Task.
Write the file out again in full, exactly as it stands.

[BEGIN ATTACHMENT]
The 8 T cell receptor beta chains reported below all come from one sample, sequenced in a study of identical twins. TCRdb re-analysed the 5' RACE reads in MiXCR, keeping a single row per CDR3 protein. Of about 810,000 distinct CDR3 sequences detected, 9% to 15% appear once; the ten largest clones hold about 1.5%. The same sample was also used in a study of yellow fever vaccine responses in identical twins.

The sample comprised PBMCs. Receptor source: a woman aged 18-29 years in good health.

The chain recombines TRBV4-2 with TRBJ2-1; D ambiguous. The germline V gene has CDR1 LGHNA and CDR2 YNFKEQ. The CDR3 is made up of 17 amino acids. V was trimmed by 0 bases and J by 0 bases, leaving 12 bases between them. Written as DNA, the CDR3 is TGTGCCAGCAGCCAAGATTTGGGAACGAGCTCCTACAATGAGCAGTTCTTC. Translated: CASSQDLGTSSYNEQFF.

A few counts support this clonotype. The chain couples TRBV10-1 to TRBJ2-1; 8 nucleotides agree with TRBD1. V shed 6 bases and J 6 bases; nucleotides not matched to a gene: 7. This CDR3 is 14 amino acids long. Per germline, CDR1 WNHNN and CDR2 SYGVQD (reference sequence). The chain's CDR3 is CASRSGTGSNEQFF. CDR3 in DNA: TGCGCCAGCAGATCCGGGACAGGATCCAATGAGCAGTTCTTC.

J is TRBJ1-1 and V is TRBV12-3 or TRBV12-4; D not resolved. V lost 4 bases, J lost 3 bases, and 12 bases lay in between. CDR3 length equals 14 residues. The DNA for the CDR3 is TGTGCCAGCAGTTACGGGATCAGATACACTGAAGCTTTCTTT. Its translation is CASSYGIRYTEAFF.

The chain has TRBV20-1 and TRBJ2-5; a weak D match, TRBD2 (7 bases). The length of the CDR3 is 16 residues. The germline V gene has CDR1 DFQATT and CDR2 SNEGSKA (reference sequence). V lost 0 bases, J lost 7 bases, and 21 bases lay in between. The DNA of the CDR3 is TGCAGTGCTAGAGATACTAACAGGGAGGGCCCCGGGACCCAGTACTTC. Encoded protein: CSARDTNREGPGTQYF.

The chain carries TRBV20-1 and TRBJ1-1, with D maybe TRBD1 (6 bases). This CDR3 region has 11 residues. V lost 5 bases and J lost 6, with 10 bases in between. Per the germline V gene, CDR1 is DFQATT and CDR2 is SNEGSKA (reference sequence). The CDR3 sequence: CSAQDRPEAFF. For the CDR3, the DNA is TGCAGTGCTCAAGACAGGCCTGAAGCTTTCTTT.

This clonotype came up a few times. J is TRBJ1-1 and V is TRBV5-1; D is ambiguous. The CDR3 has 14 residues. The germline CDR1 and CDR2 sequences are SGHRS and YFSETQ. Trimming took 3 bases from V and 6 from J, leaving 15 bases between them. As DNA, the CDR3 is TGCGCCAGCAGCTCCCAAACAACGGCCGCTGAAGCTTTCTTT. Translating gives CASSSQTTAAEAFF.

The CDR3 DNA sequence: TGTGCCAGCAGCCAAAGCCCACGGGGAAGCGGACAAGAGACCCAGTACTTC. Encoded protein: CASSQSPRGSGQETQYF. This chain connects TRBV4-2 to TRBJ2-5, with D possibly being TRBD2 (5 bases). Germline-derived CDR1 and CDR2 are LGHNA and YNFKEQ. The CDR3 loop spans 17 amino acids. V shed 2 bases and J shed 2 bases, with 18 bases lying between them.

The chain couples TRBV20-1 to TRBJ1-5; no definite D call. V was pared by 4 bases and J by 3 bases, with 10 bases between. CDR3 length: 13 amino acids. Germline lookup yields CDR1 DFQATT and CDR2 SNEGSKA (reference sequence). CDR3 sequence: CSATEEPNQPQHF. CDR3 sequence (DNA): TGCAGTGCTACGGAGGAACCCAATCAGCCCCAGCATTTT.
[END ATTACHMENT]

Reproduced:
The 8 T cell receptor beta chains reported below all come from one sample, sequenced in a study of identical twins. TCRdb re-analysed the 5' RACE reads in MiXCR, keeping a single row per CDR3 protein. Of about 810,000 distinct CDR3 sequences detected, 9% to 15% appear once; the ten largest clones hold about 1.5%. The same sample was also used in a study of yellow fever vaccine responses in identical twins.

The sample comprised PBMCs. Receptor source: a woman aged 18-29 years in good health.

The chain recombines TRBV4-2 with TRBJ2-1; D ambiguous. The germline V gene has CDR1 LGHNA and CDR2 YNFKEQ. The CDR3 is made up of 17 amino acids. V was trimmed by 0 bases and J by 0 bases, leaving 12 bases between them. Written as DNA, the CDR3 is TGTGCCAGCAGCCAAGATTTGGGAACGAGCTCCTACAATGAGCAGTTCTTC. Translated: CASSQDLGTSSYNEQFF.

A few counts support this clonotype. The chain couples TRBV10-1 to TRBJ2-1; 8 nucleotides agree with TRBD1. V shed 6 bases and J 6 bases; nucleotides not matched to a gene: 7. This CDR3 is 14 amino acids long. Per germline, CDR1 WNHNN and CDR2 SYGVQD (reference sequence). The chain's CDR3 is CASRSGTGSNEQFF. CDR3 in DNA: TGCGCCAGCAGATCCGGGACAGGATCCAATGAGCAGTTCTTC.

J is TRBJ1-1 and V is TRBV12-3 or TRBV12-4; D not resolved. V lost 4 bases, J lost 3 bases, and 12 bases lay in between. CDR3 length equals 14 residues. The DNA for the CDR3 is TGTGCCAGCAGTTACGGGATCAGATACACTGAAGCTTTCTTT. Its translation is CASSYGIRYTEAFF.

The chain has TRBV20-1 and TRBJ2-5; a weak D match, TRBD2 (7 bases). The length of the CDR3 is 16 residues. The germline V gene has CDR1 DFQATT and CDR2 SNEGSKA (reference sequence). V lost 0 bases, J lost 7 bases, and 21 bases lay in between. The DNA of the CDR3 is TGCAGTGCTAGAGATACTAACAGGGAGGGCCCCGGGACCCAGTACTTC. Encoded protein: CSARDTNREGPGTQYF.

The chain carries TRBV20-1 and TRBJ1-1, with D maybe TRBD1 (6 bases). This CDR3 region has 11 residues. V lost 5 bases and J lost 6, with 10 bases in between. Per the germline V gene, CDR1 is DFQATT and CDR2 is SNEGSKA (reference sequence). The CDR3 sequence: CSAQDRPEAFF. For the CDR3, the DNA is TGCAGTGCTCAAGACAGGCCTGAAGCTTTCTTT.

This clonotype came up a few times. J is TRBJ1-1 and V is TRBV5-1; D is ambiguous. The CDR3 has 14 residues. The germline CDR1 and CDR2 sequences are SGHRS and YFSETQ. Trimming took 3 bases from V and 6 from J, leaving 15 bases between them. As DNA, the CDR3 is TGCGCCAGCAGCTCCCAAACAACGGCCGCTGAAGCTTTCTTT. Translating gives CASSSQTTAAEAFF.

The CDR3 DNA sequence: TGTGCCAGCAGCCAAAGCCCACGGGGAAGCGGACAAGAGACCCAGTACTTC. Encoded protein: CASSQSPRGSGQETQYF. This chain connects TRBV4-2 to TRBJ2-5, with D possibly being TRBD2 (5 bases). Germline-derived CDR1 and CDR2 are LGHNA and YNFKEQ. The CDR3 loop spans 17 amino acids. V shed 2 bases and J shed 2 bases, with 18 bases lying between them.

The chain couples TRBV20-1 to TRBJ1-5; no definite D call. V was pared by 4 bases and J by 3 bases, with 10 bases between. CDR3 length: 13 amino acids. Germline lookup yields CDR1 DFQATT and CDR2 SNEGSKA (reference sequence). CDR3 sequence: CSATEEPNQPQHF. CDR3 sequence (DNA): TGCAGTGCTACGGAGGAACCCAATCAGCCCCAGCATTTT.